Typically, the audits of listed entities and SOEs are the domain of the big four audit firms and in the case of one or two large SOEs, well-established black-owned firms have assumed audit responsibilities.

The audit fees generated are eye-watering and when these listed entities and SOEs fail through financial mismanagement which is consistently undetected and unreported by the external auditors, the repercussions are significant for a broad swathe of people including creditors, employees, shareholders, pensioners, taxpayers, the state and the indigent who are dependent on state grants

SME audits are typically performed by lower-tier medium or even smaller audit firms and in the event of a catastrophic audit failure and business collapse, then far fewer people are affected.

In bringing those errant audit firms to book, it is important to focus on the area which needs immediate attention and it is argued that the audit failures of listed entities and SOEs is the most important priority based on the very negative financial impact it has on what can be argued to be millions of our citizens and the negative publicity leading to lack of trust in the audit profession.

As things stand, Irba is hopelessly outgunned in human and financial capital as it attempts to tackle the alleged large audit firm failures. Irba’s small investigative and disciplinary departments lack both the necessary human and financial capital to timeously and simultaneously investigate and run multiple disciplinary hearings concurrently against large audit firms, which, with their access to in-house and external legal resources provide a legal barrage of obstacles resulting in matters being kicked down the road, thus further delaying justice.

What is the short-term practical eight-point plan for Irba and the audit profession?

  1. The appointment of independent, capable and hard-nosed board members at Irba.
  2. The appointment of a capable CEO who is equally independent and untainted by audit scandals.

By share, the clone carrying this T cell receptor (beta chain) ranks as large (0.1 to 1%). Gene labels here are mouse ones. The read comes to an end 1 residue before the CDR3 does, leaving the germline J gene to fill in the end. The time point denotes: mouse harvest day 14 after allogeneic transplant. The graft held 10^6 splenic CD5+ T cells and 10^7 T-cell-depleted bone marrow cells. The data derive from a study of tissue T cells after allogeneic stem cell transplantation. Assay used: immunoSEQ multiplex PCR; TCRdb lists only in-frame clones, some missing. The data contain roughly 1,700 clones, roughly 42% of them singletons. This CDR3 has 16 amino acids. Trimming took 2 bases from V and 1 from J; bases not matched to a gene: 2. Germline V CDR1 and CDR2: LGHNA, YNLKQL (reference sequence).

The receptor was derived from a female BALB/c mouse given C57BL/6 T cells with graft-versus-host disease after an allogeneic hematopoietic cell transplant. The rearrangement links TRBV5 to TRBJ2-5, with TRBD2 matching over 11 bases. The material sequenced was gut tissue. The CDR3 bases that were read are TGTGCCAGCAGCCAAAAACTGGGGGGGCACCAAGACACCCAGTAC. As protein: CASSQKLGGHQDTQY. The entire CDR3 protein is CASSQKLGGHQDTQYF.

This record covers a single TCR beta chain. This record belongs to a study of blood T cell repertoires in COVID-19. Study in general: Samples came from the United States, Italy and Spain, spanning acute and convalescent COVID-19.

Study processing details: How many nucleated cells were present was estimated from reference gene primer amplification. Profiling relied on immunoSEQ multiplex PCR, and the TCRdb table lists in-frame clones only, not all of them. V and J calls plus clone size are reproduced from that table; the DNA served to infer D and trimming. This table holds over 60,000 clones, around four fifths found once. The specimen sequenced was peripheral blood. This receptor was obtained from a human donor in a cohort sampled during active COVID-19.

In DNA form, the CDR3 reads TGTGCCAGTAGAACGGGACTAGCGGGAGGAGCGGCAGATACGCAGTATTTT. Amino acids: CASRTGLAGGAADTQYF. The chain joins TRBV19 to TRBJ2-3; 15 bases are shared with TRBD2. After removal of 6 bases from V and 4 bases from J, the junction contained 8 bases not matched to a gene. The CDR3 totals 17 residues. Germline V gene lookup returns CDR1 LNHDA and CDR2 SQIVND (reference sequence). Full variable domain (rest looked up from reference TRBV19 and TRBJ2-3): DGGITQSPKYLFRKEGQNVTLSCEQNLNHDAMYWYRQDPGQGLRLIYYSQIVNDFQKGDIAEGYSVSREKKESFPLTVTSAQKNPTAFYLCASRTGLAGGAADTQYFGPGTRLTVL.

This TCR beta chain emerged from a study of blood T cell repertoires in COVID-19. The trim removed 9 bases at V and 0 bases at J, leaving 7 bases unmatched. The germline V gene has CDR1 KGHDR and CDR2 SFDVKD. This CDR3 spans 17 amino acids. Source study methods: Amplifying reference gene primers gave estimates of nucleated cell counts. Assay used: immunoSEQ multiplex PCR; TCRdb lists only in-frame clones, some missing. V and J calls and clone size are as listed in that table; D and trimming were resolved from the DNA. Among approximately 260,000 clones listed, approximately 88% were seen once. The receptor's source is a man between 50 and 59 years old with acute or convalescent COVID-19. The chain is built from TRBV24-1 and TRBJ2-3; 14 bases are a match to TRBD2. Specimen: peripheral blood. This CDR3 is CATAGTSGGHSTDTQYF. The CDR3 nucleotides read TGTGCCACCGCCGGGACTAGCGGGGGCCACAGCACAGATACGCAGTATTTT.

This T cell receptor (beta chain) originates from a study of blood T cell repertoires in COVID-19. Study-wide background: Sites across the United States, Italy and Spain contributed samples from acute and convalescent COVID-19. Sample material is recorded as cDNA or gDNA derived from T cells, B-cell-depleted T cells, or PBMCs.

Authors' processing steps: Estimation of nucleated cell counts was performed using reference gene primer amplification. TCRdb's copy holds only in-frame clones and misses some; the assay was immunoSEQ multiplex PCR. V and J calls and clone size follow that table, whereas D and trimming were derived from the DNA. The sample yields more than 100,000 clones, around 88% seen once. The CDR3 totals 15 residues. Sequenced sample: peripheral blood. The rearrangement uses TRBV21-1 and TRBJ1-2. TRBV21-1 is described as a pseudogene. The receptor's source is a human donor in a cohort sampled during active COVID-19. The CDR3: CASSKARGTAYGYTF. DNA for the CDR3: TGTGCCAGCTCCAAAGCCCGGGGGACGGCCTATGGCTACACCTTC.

3. The establishment of an independent investigative directorate which sits outside Irba and is financially well resourced and responsible only for investigations into the large audit and corporate failures.
  4. A well-resourced independent investigating directorate will fast-track and prioritise large and key audit failures such as African Bank, VBS Mutual Bank, Steinhoff and Tongaat and will prepare comprehensive evidence packs which will come before disciplinary committees with far shorter lead times.
  5. The fines presently imposed by Irba are meaningless when measured against the audit fees and revenue of firms and the quantum of fines levied should be increased to be similar to those of the Competition Commission.
  6. External auditors are far too lax in failing to report Reportable Irregularities and the existing legislation must be enforced where the failure to report a Reportable Irregularity by an auditor results in jail time and/or a fine.
  7. It must be made compulsory for the appropriate regulators, on receipt of Reportable Irregularities reports from Irba, to report back to Irba as to how the regulators have dealt with these Irba-generated reports.
  8. The board of Irba has traditionally been comprised of members who frequently have close links and friendships with those in the profession. The only way Irba can deliver on its mandate is if board members are completely independent in order to position Irba as a regulator with real teeth which can exercise proper oversight over registered auditors.

The disastrous state of affairs at every major SOE and most statutory bodies in this country has its roots in the frequently incapable people appointed by government ministers to serve on the accounting authorities and boards.

While it is in everyone’s interests for Irba and the auditing profession to flourish, the key question is whether the minister of finance will buck the trend and appoint a competent and no-nonsense board to Irba.

A failure to do so will simply hasten the demise of the audit profession. BM/DM